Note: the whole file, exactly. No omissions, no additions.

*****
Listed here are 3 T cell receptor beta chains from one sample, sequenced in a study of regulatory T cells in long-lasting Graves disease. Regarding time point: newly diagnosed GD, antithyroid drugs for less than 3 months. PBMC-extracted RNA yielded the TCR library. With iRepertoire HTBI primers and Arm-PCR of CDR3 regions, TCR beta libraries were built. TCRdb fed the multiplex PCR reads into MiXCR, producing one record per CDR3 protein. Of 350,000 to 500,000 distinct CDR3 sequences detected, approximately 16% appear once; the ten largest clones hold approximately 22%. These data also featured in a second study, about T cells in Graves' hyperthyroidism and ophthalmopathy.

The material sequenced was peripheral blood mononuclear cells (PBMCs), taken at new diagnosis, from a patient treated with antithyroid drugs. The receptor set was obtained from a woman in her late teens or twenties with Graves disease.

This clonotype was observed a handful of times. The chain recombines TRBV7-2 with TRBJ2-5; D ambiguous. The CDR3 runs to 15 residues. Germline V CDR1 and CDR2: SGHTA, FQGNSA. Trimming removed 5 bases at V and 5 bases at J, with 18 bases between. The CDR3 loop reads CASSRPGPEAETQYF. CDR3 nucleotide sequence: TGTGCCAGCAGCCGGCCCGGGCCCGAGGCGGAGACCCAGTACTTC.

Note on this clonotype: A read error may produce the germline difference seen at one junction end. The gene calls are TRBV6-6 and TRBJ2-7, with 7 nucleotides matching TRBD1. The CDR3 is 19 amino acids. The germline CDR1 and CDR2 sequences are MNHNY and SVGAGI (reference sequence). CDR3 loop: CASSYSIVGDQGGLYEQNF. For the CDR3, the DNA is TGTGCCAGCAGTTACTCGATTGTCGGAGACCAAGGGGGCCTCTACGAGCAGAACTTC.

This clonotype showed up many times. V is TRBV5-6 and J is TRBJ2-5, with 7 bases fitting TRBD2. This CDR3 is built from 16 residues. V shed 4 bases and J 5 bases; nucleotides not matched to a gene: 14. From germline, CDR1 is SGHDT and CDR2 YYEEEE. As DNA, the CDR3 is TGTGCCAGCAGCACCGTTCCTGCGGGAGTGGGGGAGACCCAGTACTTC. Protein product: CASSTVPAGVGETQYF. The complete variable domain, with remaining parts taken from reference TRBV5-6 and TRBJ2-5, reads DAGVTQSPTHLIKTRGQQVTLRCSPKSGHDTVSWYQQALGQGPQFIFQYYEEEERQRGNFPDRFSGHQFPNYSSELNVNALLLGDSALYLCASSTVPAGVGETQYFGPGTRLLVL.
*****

Listed here are 3 T cell receptor beta chains from one sample, sequenced in a study of regulatory T cells in long-lasting Graves disease. Regarding time point: newly diagnosed GD, antithyroid drugs for less than 3 months. PBMC-extracted RNA yielded the TCR library. With iRepertoire HTBI primers and Arm-PCR of CDR3 regions, TCR beta libraries were built. TCRdb fed the multiplex PCR reads into MiXCR, producing one record per CDR3 protein. Of 350,000 to 500,000 distinct CDR3 sequences detected, approximately 16% appear once; the ten largest clones hold approximately 22%. These data also featured in a second study, about T cells in Graves' hyperthyroidism and ophthalmopathy.

The material sequenced was peripheral blood mononuclear cells (PBMCs), taken at new diagnosis, from a patient treated with antithyroid drugs. The receptor set was obtained from a woman in her late teens or twenties with Graves disease.

This clonotype was observed a handful of times. The chain recombines TRBV7-2 with TRBJ2-5; D ambiguous. The CDR3 runs to 15 residues. Germline V CDR1 and CDR2: SGHTA, FQGNSA. Trimming removed 5 bases at V and 5 bases at J, with 18 bases between. The CDR3 loop reads CASSRPGPEAETQYF. CDR3 nucleotide sequence: TGTGCCAGCAGCCGGCCCGGGCCCGAGGCGGAGACCCAGTACTTC.

Note on this clonotype: A read error may produce the germline difference seen at one junction end. The gene calls are TRBV6-6 and TRBJ2-7, with 7 nucleotides matching TRBD1. The CDR3 is 19 amino acids. The germline CDR1 and CDR2 sequences are MNHNY and SVGAGI (reference sequence). CDR3 loop: CASSYSIVGDQGGLYEQNF. For the CDR3, the DNA is TGTGCCAGCAGTTACTCGATTGTCGGAGACCAAGGGGGCCTCTACGAGCAGAACTTC.

This clonotype showed up many times. V is TRBV5-6 and J is TRBJ2-5, with 7 bases fitting TRBD2. This CDR3 is built from 16 residues. V shed 4 bases and J 5 bases; nucleotides not matched to a gene: 14. From germline, CDR1 is SGHDT and CDR2 YYEEEE. As DNA, the CDR3 is TGTGCCAGCAGCACCGTTCCTGCGGGAGTGGGGGAGACCCAGTACTTC. Protein product: CASSTVPAGVGETQYF. The complete variable domain, with remaining parts taken from reference TRBV5-6 and TRBJ2-5, reads DAGVTQSPTHLIKTRGQQVTLRCSPKSGHDTVSWYQQALGQGPQFIFQYYEEEERQRGNFPDRFSGHQFPNYSSELNVNALLLGDSALYLCASSTVPAGVGETQYFGPGTRLLVL.